A pop-up business, whether it’s a shop, gallery, exhibition, workshop space, or something else, is a great way to find new markets and expand your brand. A pop-up shop is a temporary venue which allows you to create a lasting impression on potential customers, whilst simultaneously creating an atmosphere of urgency around what you have to offer. By working from a temporary space, you are presenting the idea that what you’re offering is limited, and this can be a big drive in customer interest.

Why you should consider a pop-up space for your business

There is a number of reasons you should consider using a pop-up space:

  • By coming offline, you’re given the chance to engage with new customers and audience members; people who wouldn’t normally find you online. Going to where your customers are rather than hoping they’ll find you can really push your brand awareness.
  • If you’re trying to sell a new product – an eco-friendly alternative to an existing product for example – being face to face with customers can be a hugely effective way to prove the value of what you’re selling.
  • Being there to talk customers through what you’re selling and why it benefits them is something that is far more difficult to communicate online, and is a great way to gain new customers.
  • Pop-ups are a great way to test new areas and markets whilst risking far less financially than you would if you decided to set up a permanent physical location.
  • Using temporary venues can help you find where best benefits you, both financially and in terms of raising your profile.

Engaging with the community

Pop-ups are a great way to educate new customers on what it is you offer and pop-ups such as galleries or workshop spaces can really help you to engage with the community. By creating a cultural hotspot within a community, not only do you get the chance to further your brand and increase your business, you also have the opportunity to give back to the community and bring a diversity to the high street. Even creating a space from which you sell new prints, crafts, art supplies, etc. can help the local community to expand their culture sector and bring growth to that area. Just be sure to check that you are choosing a location that is suitable for this type of pop-up.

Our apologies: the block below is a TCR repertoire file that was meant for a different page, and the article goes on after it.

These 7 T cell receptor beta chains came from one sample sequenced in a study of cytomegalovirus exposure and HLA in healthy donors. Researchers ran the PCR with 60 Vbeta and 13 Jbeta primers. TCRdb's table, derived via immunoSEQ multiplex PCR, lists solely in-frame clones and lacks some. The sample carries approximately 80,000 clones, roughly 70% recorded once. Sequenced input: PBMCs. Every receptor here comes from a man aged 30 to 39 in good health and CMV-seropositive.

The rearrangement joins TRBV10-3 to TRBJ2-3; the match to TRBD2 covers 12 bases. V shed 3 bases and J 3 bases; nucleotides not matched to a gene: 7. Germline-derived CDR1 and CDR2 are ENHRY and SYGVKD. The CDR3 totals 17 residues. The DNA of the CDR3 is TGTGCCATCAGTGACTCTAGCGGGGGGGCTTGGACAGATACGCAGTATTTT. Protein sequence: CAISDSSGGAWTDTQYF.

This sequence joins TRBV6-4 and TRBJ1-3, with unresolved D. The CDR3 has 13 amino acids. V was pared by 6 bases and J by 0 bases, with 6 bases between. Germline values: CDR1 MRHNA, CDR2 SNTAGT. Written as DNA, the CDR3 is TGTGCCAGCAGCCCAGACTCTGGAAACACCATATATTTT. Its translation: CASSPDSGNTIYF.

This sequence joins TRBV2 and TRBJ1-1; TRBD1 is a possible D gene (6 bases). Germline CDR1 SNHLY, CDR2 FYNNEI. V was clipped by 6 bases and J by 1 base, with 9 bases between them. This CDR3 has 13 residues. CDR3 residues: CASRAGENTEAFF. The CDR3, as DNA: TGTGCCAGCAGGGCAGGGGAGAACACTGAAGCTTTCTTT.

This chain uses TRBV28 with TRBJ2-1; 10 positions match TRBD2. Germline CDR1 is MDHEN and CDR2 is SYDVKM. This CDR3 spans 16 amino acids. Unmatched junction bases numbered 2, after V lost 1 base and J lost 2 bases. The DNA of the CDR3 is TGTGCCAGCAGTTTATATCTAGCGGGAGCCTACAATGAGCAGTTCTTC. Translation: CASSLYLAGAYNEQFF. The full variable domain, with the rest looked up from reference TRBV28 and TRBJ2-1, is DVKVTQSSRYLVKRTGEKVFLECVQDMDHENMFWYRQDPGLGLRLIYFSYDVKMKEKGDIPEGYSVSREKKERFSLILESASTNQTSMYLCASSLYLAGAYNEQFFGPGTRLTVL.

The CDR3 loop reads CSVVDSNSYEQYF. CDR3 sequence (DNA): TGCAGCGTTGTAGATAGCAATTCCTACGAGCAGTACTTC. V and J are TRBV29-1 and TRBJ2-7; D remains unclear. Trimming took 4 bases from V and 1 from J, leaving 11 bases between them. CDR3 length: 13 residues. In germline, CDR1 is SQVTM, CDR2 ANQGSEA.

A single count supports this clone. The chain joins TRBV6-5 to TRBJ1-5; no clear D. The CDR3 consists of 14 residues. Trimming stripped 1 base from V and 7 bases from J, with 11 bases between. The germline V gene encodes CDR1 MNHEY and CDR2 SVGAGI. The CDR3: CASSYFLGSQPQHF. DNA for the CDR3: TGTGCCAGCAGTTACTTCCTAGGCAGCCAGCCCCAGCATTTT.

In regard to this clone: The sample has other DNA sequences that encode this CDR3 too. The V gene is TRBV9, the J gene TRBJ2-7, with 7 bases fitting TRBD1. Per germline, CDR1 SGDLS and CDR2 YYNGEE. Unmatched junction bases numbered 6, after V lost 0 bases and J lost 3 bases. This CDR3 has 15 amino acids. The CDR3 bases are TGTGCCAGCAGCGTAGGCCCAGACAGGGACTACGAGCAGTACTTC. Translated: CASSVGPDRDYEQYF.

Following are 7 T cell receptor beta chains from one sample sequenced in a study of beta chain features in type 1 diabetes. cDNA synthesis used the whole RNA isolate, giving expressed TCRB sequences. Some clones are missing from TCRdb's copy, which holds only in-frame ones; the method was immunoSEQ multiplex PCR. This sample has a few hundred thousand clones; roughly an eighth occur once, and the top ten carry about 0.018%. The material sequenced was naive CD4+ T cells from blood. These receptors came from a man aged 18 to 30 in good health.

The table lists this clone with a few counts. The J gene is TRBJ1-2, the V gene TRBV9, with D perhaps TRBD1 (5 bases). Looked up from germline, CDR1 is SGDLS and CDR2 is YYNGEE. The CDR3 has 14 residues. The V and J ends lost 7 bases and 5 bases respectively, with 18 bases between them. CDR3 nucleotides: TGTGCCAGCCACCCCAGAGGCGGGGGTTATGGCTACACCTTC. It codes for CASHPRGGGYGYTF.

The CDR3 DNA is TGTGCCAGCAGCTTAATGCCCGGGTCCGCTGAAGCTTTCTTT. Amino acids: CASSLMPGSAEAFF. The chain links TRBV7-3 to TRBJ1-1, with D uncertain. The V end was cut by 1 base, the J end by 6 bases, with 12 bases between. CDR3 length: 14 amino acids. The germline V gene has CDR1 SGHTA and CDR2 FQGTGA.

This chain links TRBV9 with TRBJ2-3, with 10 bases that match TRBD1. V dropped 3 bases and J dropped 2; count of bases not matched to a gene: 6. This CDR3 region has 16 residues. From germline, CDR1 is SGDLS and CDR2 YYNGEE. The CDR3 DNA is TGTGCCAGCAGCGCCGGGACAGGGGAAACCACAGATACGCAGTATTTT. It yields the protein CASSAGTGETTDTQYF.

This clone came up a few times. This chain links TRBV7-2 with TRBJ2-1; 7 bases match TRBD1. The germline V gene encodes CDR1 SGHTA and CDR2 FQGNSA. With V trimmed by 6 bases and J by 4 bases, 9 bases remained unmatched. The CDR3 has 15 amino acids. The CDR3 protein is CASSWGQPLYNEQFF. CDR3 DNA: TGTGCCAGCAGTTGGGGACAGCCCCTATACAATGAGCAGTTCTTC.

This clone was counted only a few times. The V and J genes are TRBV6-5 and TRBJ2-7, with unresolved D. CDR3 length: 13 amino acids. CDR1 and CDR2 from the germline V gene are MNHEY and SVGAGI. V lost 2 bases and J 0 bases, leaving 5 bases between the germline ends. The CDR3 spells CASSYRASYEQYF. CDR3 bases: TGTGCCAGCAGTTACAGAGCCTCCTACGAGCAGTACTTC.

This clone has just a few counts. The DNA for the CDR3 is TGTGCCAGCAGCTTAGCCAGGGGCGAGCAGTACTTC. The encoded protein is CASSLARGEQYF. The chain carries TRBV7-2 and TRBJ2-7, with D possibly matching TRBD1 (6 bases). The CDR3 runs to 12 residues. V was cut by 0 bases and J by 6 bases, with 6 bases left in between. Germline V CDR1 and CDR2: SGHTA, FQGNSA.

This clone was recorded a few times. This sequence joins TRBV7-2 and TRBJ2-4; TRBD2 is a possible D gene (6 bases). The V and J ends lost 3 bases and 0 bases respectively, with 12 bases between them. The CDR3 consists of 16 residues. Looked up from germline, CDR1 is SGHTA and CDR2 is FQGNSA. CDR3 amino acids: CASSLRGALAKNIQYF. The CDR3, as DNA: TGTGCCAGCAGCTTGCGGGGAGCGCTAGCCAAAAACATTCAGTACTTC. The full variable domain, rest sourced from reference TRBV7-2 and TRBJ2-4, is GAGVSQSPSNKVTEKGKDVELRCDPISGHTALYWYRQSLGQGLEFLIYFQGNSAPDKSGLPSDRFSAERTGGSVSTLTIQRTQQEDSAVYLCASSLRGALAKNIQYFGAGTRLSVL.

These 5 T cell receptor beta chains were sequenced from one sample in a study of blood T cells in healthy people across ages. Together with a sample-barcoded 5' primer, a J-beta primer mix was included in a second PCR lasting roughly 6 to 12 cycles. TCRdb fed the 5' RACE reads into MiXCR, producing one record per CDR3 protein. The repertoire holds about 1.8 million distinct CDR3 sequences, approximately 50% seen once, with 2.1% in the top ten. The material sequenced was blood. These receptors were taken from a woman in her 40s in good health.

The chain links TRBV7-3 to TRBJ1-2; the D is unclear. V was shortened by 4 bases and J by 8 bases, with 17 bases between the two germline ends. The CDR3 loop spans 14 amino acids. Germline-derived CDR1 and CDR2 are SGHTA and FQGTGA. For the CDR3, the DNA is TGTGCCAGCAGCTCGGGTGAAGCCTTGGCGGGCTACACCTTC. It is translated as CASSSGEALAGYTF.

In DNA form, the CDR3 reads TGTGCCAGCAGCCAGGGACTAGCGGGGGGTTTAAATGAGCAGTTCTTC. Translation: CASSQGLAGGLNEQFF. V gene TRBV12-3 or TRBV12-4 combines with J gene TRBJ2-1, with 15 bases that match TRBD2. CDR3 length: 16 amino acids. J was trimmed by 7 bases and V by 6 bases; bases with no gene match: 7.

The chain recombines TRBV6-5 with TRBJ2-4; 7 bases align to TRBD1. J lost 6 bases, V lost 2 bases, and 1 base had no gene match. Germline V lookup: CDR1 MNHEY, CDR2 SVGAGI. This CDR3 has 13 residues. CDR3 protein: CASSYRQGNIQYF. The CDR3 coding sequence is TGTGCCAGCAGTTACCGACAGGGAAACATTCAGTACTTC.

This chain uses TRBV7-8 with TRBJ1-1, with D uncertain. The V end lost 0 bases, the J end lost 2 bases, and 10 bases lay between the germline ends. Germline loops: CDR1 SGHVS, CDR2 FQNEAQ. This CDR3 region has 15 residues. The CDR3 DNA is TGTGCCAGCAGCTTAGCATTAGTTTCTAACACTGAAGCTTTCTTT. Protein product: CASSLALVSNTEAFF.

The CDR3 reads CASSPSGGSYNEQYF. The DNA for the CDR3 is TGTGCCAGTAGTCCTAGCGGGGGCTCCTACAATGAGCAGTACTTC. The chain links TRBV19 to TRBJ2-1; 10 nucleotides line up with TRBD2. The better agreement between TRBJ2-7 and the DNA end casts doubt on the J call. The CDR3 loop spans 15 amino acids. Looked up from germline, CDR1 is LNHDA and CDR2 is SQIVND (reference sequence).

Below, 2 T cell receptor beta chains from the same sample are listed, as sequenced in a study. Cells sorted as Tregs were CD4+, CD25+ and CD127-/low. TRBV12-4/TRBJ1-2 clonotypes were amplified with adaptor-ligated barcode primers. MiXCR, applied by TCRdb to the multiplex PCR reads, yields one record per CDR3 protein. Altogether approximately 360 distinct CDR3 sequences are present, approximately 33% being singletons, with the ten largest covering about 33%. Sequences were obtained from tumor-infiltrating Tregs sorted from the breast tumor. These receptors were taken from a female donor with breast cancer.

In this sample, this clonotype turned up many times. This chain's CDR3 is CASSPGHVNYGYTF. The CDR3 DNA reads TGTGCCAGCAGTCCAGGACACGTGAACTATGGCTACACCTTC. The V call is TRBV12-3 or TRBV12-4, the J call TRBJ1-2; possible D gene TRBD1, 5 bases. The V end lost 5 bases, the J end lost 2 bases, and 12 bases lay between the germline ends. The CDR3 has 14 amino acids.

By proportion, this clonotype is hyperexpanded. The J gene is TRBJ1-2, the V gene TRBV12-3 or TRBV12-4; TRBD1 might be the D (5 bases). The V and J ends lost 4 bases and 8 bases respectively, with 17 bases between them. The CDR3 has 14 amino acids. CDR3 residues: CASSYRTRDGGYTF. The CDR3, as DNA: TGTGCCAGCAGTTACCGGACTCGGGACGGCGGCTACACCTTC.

Finding the best location

Pop-up businesses can make use of a variety of spaces; whether you take on an empty shop, set up within an already established venue (such as a shop or bar), use a stall or street kiosk, or find another creative use of space. Finding the right location is key in creating a successful business.

Do your research around the local area and look firstly for gaps in the market, and what other businesses are operating nearby.

Does your business fit in with the neighbourhood? Are there public transport links nearby?

Try talking to locals as well and see what they feel is missing from their area; putting yourself in the right location can make or break your pop-up business.

Pop-ups in Dorset

Dorset is a county full of a variety of empty spaces that are perfect for pop-up businesses. A few good examples of how Dorset supports pop-up businesses include:

A project known as Pop-up Poole was run by the Borough of Poole and The New Leaf Company, and supported more than 80 start up businesses.

The Dolphin Shopping centre in Poole also lets out empty shop space as part of  their Eco Hub initiative; the local community are welcome to run activities relating to sustainable practice and wellbeing and utilize the space throughout the year. Find out more here.

Brewery Square is a vibrant addition to the heart of Dorchester with a range of pop-up shops on display throughout the year. Read more about their retail opportunities here.

As well as this, many of the museums and churches in Dorset encourage people to run markets or put stands inside their spaces in order to promote the work of locals.

An example of a pop-up shop in action is Ink and Page set up by Kim and David Squirrell in Bridport. They run regular art and craft workshops as well as selling handmade products.


All these things are important to consider when setting up your pop-up business. Think about what would be best for your business, and how you can repeat this process to get as much as you can out of it.

A one-off pop-up is fine, but trying several different locations and spaces can really help you learn and expand. The idea of a pop-up is to help your business grow; with some careful planning, you can make sure that happens.

Read more about how to start your pop-up shop project in our next chapter Making a plan

If you have experiences in setting up your own pop-up shop or know others who have, share in the comments or tweet us , share with us on Instagram, or find us on Facebook.


Illustration by Bridie Cheeseman